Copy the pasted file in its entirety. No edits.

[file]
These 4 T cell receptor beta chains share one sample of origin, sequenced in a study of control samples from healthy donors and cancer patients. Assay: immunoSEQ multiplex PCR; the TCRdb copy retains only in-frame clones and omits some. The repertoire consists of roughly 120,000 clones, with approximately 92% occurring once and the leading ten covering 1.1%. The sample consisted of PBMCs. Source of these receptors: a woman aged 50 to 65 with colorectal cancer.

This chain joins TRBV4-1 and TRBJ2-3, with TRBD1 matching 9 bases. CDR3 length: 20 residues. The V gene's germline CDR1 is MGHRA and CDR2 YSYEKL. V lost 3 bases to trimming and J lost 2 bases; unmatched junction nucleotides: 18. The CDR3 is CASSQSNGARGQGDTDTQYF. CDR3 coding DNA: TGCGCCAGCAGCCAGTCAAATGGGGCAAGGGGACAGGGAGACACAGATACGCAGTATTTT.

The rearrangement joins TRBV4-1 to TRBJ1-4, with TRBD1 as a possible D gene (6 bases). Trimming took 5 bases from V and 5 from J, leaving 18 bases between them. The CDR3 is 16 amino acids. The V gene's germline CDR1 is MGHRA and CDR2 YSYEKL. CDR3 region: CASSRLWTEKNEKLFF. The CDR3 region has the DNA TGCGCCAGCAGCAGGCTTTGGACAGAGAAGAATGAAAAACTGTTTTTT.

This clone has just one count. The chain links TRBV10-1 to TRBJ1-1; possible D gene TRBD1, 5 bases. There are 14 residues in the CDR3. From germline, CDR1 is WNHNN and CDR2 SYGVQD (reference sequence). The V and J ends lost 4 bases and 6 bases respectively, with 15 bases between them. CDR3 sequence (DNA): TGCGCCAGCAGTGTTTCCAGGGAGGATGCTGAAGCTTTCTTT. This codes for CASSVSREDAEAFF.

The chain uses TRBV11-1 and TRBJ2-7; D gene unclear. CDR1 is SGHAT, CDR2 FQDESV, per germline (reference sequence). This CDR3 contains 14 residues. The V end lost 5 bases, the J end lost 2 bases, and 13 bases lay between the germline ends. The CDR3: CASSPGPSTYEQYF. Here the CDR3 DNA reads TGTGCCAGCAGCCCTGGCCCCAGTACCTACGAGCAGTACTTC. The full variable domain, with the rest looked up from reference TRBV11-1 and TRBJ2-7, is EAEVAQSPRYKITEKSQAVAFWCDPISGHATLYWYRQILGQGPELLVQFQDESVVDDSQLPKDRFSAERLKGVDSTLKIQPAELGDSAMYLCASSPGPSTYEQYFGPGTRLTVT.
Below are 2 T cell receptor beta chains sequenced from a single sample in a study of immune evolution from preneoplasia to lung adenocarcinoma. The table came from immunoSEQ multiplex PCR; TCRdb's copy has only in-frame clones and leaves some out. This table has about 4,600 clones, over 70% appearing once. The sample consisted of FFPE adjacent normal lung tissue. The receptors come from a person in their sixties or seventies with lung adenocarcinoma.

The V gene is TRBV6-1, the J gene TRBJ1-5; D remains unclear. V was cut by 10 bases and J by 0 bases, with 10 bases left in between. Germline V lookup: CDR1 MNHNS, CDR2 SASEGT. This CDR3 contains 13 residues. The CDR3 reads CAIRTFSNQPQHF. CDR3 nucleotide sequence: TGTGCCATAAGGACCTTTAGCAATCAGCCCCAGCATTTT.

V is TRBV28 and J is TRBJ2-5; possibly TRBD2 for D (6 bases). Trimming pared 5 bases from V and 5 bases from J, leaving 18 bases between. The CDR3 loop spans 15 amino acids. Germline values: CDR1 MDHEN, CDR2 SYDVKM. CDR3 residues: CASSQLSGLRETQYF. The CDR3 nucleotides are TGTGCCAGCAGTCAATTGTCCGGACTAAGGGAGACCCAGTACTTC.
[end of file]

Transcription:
These 4 T cell receptor beta chains share one sample of origin, sequenced in a study of control samples from healthy donors and cancer patients. Assay: immunoSEQ multiplex PCR; the TCRdb copy retains only in-frame clones and omits some. The repertoire consists of roughly 120,000 clones, with approximately 92% occurring once and the leading ten covering 1.1%. The sample consisted of PBMCs. Source of these receptors: a woman aged 50 to 65 with colorectal cancer.

This chain joins TRBV4-1 and TRBJ2-3, with TRBD1 matching 9 bases. CDR3 length: 20 residues. The V gene's germline CDR1 is MGHRA and CDR2 YSYEKL. V lost 3 bases to trimming and J lost 2 bases; unmatched junction nucleotides: 18. The CDR3 is CASSQSNGARGQGDTDTQYF. CDR3 coding DNA: TGCGCCAGCAGCCAGTCAAATGGGGCAAGGGGACAGGGAGACACAGATACGCAGTATTTT.

The rearrangement joins TRBV4-1 to TRBJ1-4, with TRBD1 as a possible D gene (6 bases). Trimming took 5 bases from V and 5 from J, leaving 18 bases between them. The CDR3 is 16 amino acids. The V gene's germline CDR1 is MGHRA and CDR2 YSYEKL. CDR3 region: CASSRLWTEKNEKLFF. The CDR3 region has the DNA TGCGCCAGCAGCAGGCTTTGGACAGAGAAGAATGAAAAACTGTTTTTT.

This clone has just one count. The chain links TRBV10-1 to TRBJ1-1; possible D gene TRBD1, 5 bases. There are 14 residues in the CDR3. From germline, CDR1 is WNHNN and CDR2 SYGVQD (reference sequence). The V and J ends lost 4 bases and 6 bases respectively, with 15 bases between them. CDR3 sequence (DNA): TGCGCCAGCAGTGTTTCCAGGGAGGATGCTGAAGCTTTCTTT. This codes for CASSVSREDAEAFF.

The chain uses TRBV11-1 and TRBJ2-7; D gene unclear. CDR1 is SGHAT, CDR2 FQDESV, per germline (reference sequence). This CDR3 contains 14 residues. The V end lost 5 bases, the J end lost 2 bases, and 13 bases lay between the germline ends. The CDR3: CASSPGPSTYEQYF. Here the CDR3 DNA reads TGTGCCAGCAGCCCTGGCCCCAGTACCTACGAGCAGTACTTC. The full variable domain, with the rest looked up from reference TRBV11-1 and TRBJ2-7, is EAEVAQSPRYKITEKSQAVAFWCDPISGHATLYWYRQILGQGPELLVQFQDESVVDDSQLPKDRFSAERLKGVDSTLKIQPAELGDSAMYLCASSPGPSTYEQYFGPGTRLTVT.
Below are 2 T cell receptor beta chains sequenced from a single sample in a study of immune evolution from preneoplasia to lung adenocarcinoma. The table came from immunoSEQ multiplex PCR; TCRdb's copy has only in-frame clones and leaves some out. This table has about 4,600 clones, over 70% appearing once. The sample consisted of FFPE adjacent normal lung tissue. The receptors come from a person in their sixties or seventies with lung adenocarcinoma.

The V gene is TRBV6-1, the J gene TRBJ1-5; D remains unclear. V was cut by 10 bases and J by 0 bases, with 10 bases left in between. Germline V lookup: CDR1 MNHNS, CDR2 SASEGT. This CDR3 contains 13 residues. The CDR3 reads CAIRTFSNQPQHF. CDR3 nucleotide sequence: TGTGCCATAAGGACCTTTAGCAATCAGCCCCAGCATTTT.

V is TRBV28 and J is TRBJ2-5; possibly TRBD2 for D (6 bases). Trimming pared 5 bases from V and 5 bases from J, leaving 18 bases between. The CDR3 loop spans 15 amino acids. Germline values: CDR1 MDHEN, CDR2 SYDVKM. CDR3 residues: CASSQLSGLRETQYF. The CDR3 nucleotides are TGTGCCAGCAGTCAATTGTCCGGACTAAGGGAGACCCAGTACTTC.